Compare Progressive, Allstate, Liberty Mutual and Nationwide (+ other top companies) to find the best home insurance in Ohio.
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The average cost of home insurance in Ohio is $1,265 per year or $105 per month. Our data shows that Ohio residents pay 5% less than the national average for homeowners insurance. The easiest way to find a cheap homeowners insurance policy in Ohio is to compare rates from a variety of insurance companies.
Unlike car insurance, homeowners insurance isn't regulated by state legislation. Even so, significant gaps exist in home insurance rates on a state-by-state basis. Policy prices in states may vary based on the total number and value of homeowners claims filed in that particular state, and depend on the value of the belongings and structures covered by the policy.
Learn how much home insurance costs in Ohio by referencing the below data. Remember: your rates may differ, depending on your coverage limits.
Home insurance prices in Ohio vary based on the insurance company you use. Cincinnati Insurance underwrites the most affordable home insurance in Ohio — only $891 per year. This beats Ohio's mean rate of $1,265, which is $373 less than average.
Start looking for home insurance by reviewing the best-priced home insurance companies in the Buckeye State, listed below. Then see our guide to the best home insurers, ranked by customer satisfaction.
|Insurance Company||Average Yearly Rate in Ohio|
How much you pay for home insurance coverage is greatly impacted by the level of coverage you choose. In Ohio, carrying $200,000 dwelling coverage costs an average of $924 per year, while maintaining coverage up to $400,000 costs as much as $1,440 per year.
|Coverage Level||Average Annual Cost|
One of the decisions available when shopping for a homeowners policy is where to set your deductible. The deductible is the total amount that the insured must contribute toward a covered loss. The deductible level you choose can major impact on your homeowners insurance rates.
On the whole, having a lower deductible means that your insurance rates will be higher. This means that those aiming for lower insurance costs will want to seriously consider a higher homeowners deductible. Remember that your deductible should not be so high that you would struggle to pay it in the event of a loss.
The table below illustrates the typical premium costs associated with deductibles offered by most home insurers.
|Deductible Tier||Average Annual Homeowners Insurance Rate|
Not all Ohio cities have the same insurance rates. Prices may depend on city-specific variables, including the likelihood of weather-related claims in the area, meaning your specific ZIP code impact how much you pay.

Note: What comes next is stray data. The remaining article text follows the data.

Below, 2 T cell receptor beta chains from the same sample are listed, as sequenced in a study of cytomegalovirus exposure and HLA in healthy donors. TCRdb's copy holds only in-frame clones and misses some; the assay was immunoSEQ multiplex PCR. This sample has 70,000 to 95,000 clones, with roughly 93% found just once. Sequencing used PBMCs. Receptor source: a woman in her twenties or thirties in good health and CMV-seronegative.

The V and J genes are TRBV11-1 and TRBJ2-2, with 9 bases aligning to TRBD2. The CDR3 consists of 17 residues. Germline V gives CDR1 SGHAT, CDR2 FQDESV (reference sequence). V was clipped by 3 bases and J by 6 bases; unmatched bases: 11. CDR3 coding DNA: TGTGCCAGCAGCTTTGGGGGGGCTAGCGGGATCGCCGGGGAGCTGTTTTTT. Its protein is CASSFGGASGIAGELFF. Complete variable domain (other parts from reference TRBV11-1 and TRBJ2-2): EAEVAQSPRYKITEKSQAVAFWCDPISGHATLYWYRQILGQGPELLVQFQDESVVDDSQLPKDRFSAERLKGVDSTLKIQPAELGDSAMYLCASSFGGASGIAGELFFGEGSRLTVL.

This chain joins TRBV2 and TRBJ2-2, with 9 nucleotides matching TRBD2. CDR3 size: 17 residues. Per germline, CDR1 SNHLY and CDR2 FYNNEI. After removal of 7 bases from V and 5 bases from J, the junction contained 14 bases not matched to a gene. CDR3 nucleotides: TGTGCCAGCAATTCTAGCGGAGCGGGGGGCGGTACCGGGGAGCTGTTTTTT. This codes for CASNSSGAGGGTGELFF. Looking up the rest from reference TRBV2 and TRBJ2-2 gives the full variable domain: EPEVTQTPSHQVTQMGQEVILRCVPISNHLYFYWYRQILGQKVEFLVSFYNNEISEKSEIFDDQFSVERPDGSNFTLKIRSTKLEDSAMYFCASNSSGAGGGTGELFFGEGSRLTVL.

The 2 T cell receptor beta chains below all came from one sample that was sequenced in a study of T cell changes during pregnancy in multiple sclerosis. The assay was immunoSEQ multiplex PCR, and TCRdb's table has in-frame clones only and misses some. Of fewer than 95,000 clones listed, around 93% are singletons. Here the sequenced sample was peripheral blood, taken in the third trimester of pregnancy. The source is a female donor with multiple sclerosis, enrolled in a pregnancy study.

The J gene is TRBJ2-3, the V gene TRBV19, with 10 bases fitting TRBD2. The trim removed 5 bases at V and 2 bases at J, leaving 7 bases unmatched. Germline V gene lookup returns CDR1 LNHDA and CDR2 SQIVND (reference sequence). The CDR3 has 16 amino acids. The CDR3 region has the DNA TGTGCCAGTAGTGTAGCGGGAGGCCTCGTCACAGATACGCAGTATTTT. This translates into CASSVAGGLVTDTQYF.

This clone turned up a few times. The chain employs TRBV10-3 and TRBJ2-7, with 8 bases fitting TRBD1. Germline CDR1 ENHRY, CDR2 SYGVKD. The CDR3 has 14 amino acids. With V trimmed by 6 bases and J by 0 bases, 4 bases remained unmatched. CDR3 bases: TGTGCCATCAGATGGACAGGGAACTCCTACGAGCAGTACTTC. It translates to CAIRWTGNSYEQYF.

The cheapest homeowners insurance in Ohio is found in Cuyahoga Falls. An average homeowners insurance policy in Cuyahoga Falls costs just $971 per year — $294 less than the statewide average. The below cities have the most affordable home insurance in Ohio.
|City||Average 12-Month Home Insurance Rate|
Looking for info on homeowners insurance in a specific city? Check out our breakdown of significant Ohio cities:
If you’re seeking ways to save on your insurance expenditures, consider purchasing both your homeowners and auto insurance policies from one company. Bundling auto and home insurance in Ohio can lead to substantial savings on car insurance. Bundling home and auto policies in Ohio may result in yearly savings of $95.
Avg. Annual Rate (No Bundle)
Avg. Annual Rate (w/ Bundle)
Annual Savings ($)
Annual Savings (%)
If your foundation is damaged as a result of a covered peril — tornado, fire, etc. — your homeowners insurance should cover it. However, this is not always the case. Flood damage and earthquake damage are not typically covered under standard homeowners policies. As such, foundation problems arising due to these perils will not be covered. Also, standard homeowners policies don't cover wear and tear, meaning that cracks and other problems need to be addressed before they become much bigger issues.
The state of Ohio does not require you to carry homeowners insurance, but the coverage is highly recommended in order to protect you and your investment. Furthermore, your mortgage lender is highly likely to require it as a stipulation in the lending agreement.
Regardless of its cause, flood damage is not covered by homeowners insurance policies. To insure your home against flood damage, acquire insurance through FEMA's National Flood Insurance Program (NFIP) or via a private insurer.
Flood insurance coverage from private companies may vary, but NFIP flood insurance covers:
If the value of your personal property and home exceeds these limits, consider purchasing a flood insurance policy from our partners at Neptune for additional protection.
The Zebra is not an insurance company. We publish data-backed, expert-reviewed resources to help consumers make more informed insurance decisions.